Watching Bridge of Spies, I couldn’t help picturing Steven Spielberg hopefully pressing his tuxedo. Along with Lincoln (2012), it is set in shadowy rooms with windows of blinding white light, like a Polaroid of American democracy in the process of development. Again, the themes are highly relevant today, despite taking place at the height of the Cold War.
James Donavan (Tom Hanks), an established insurance lawyer, is called on by his government, firstly, to defend a Soviet spy (Mark Rylance) in a US court, and secondly, to negotiate his trade for a captured US pilot (Austin Stowell) in East Berlin. Upon doing both, he is met with hostility from both sides. The US and Soviets are interested in heads full of classified information, but for Donavan, “every person matters”.
In any case, no US government, Soviet bureaucrat or disgruntled American citizen is a match for Hank’s large, incredulous forehead. It is as disarming as Jimmy Stewart’s sigh, and wielded to the same noble purpose. If nothing else, it’s nice to see Hanks in a role that’s not based on a Dan Brown novel.
Unfortunately, he is surrounded by characters who, collectively, are hardly more interesting than a volleyball. It’s particularly disappointing to see Amy Ryan reduced to Hanks’ disapproving wife (boy, was she wrong). Rylance is an exception – his introduction is a masterclass of suspenseful, visual storytelling. However, even his journey plays out in contrived, Spielbergian cycles.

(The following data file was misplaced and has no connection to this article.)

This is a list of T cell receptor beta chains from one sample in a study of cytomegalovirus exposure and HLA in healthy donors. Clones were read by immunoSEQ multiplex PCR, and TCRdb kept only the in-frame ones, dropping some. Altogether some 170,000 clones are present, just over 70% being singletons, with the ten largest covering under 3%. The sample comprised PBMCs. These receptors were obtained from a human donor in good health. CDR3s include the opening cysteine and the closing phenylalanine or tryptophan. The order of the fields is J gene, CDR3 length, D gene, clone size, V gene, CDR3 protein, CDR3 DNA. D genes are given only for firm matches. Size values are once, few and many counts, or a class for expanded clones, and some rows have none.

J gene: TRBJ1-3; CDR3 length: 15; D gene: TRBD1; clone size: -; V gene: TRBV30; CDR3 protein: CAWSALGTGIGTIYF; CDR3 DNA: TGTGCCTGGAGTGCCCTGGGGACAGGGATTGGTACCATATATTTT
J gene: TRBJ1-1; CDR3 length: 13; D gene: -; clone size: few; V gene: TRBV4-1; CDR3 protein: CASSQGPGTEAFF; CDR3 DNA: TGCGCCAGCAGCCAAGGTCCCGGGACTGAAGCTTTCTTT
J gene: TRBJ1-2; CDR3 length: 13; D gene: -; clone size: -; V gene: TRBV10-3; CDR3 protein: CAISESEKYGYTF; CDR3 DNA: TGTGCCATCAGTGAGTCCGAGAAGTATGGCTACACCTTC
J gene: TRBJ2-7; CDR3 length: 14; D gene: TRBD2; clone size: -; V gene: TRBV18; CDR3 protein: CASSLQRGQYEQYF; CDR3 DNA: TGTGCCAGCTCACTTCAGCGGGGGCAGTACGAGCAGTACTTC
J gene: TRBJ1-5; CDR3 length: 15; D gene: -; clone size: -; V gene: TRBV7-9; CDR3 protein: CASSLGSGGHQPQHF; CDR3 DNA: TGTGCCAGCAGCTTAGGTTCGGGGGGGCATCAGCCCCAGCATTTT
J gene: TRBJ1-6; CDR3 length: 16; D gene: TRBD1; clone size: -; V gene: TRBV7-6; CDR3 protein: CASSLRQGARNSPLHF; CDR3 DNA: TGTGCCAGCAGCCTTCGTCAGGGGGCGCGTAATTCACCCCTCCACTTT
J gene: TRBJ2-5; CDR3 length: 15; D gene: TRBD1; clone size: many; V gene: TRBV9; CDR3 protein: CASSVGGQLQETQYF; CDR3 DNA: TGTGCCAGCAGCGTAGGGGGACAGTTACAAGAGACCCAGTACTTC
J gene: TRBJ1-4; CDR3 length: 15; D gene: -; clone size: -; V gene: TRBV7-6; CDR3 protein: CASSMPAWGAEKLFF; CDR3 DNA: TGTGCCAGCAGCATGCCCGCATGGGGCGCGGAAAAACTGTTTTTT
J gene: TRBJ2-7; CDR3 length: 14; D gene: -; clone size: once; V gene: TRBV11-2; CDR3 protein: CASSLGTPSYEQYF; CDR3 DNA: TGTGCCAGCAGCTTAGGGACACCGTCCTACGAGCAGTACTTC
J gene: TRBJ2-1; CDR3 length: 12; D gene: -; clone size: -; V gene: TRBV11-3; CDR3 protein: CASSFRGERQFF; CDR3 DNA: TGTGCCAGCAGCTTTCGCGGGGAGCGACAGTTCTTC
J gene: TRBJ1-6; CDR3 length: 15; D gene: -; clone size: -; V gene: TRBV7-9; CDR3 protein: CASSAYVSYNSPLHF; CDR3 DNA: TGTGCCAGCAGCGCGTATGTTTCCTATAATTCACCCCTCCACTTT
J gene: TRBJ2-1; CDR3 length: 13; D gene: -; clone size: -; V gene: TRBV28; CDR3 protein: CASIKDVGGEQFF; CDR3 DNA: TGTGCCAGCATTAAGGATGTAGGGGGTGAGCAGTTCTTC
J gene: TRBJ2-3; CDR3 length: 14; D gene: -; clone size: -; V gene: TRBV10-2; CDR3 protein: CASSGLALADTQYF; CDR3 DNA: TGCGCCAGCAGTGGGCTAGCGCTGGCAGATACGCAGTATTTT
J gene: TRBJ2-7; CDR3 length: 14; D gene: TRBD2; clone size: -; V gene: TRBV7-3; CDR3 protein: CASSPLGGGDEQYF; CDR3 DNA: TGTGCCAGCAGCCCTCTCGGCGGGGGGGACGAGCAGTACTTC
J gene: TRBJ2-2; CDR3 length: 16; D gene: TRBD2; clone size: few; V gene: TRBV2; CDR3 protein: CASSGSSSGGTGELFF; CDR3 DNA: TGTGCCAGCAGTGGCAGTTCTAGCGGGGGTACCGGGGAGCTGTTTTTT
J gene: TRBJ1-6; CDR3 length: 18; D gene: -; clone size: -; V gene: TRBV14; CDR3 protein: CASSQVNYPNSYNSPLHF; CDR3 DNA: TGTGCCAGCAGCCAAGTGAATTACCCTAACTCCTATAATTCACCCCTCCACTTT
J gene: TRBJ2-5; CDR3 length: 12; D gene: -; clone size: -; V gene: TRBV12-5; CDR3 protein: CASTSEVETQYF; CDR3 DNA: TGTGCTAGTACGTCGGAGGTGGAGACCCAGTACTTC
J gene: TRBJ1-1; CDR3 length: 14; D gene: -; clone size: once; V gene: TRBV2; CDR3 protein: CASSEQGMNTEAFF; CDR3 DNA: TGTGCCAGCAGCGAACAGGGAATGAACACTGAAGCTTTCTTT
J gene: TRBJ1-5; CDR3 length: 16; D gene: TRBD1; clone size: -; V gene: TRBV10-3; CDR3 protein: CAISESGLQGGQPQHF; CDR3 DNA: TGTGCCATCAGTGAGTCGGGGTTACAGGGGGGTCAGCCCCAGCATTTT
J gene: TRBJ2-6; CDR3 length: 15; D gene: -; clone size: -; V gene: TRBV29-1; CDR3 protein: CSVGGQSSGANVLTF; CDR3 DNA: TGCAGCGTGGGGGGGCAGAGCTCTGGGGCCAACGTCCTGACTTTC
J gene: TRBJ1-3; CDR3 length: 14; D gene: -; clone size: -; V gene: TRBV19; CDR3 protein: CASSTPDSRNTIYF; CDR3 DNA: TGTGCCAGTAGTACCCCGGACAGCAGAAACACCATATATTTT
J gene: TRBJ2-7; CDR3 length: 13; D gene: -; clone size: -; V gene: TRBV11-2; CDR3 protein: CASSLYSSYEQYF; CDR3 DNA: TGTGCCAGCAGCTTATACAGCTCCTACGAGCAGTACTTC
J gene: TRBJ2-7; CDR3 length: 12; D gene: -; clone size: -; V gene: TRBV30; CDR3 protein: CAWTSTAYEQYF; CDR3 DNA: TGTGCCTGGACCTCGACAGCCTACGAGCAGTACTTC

There is a writing credit for Joel and Ethan Coen, whose work is normally characterised by a tapestry of affectionately woven characters. Perhaps they have been recruited here in a barely disguised assault for Oscar glory. Janusz Kaminski has two statues for his cinematography, both on Spielberg films. Hanks returns, a veteran of the much lauded Saving Private Ryan (1998). John Williams is conspicuously missing, with music by Thomas Newman instead. Though his twelve nominations pales in comparison to Williams’ 49 (and 5 wins), Newman’s music is just as rousing, precise and predictable.
Precise is the right word – everybody achieves exactly what they’re going for because they are all very, very good at their jobs. But if E.T. the Extra Terrestrial (1982), or Catch Me if You Can (2002) are anything to go by, they are all much better than this. Still…
Review score: THREE AND A HALF STARS (OUT OF FIVE)
Bridge of Spies is released in Australian cinemas this Thursday, October 22nd.
Running time: 141 minutes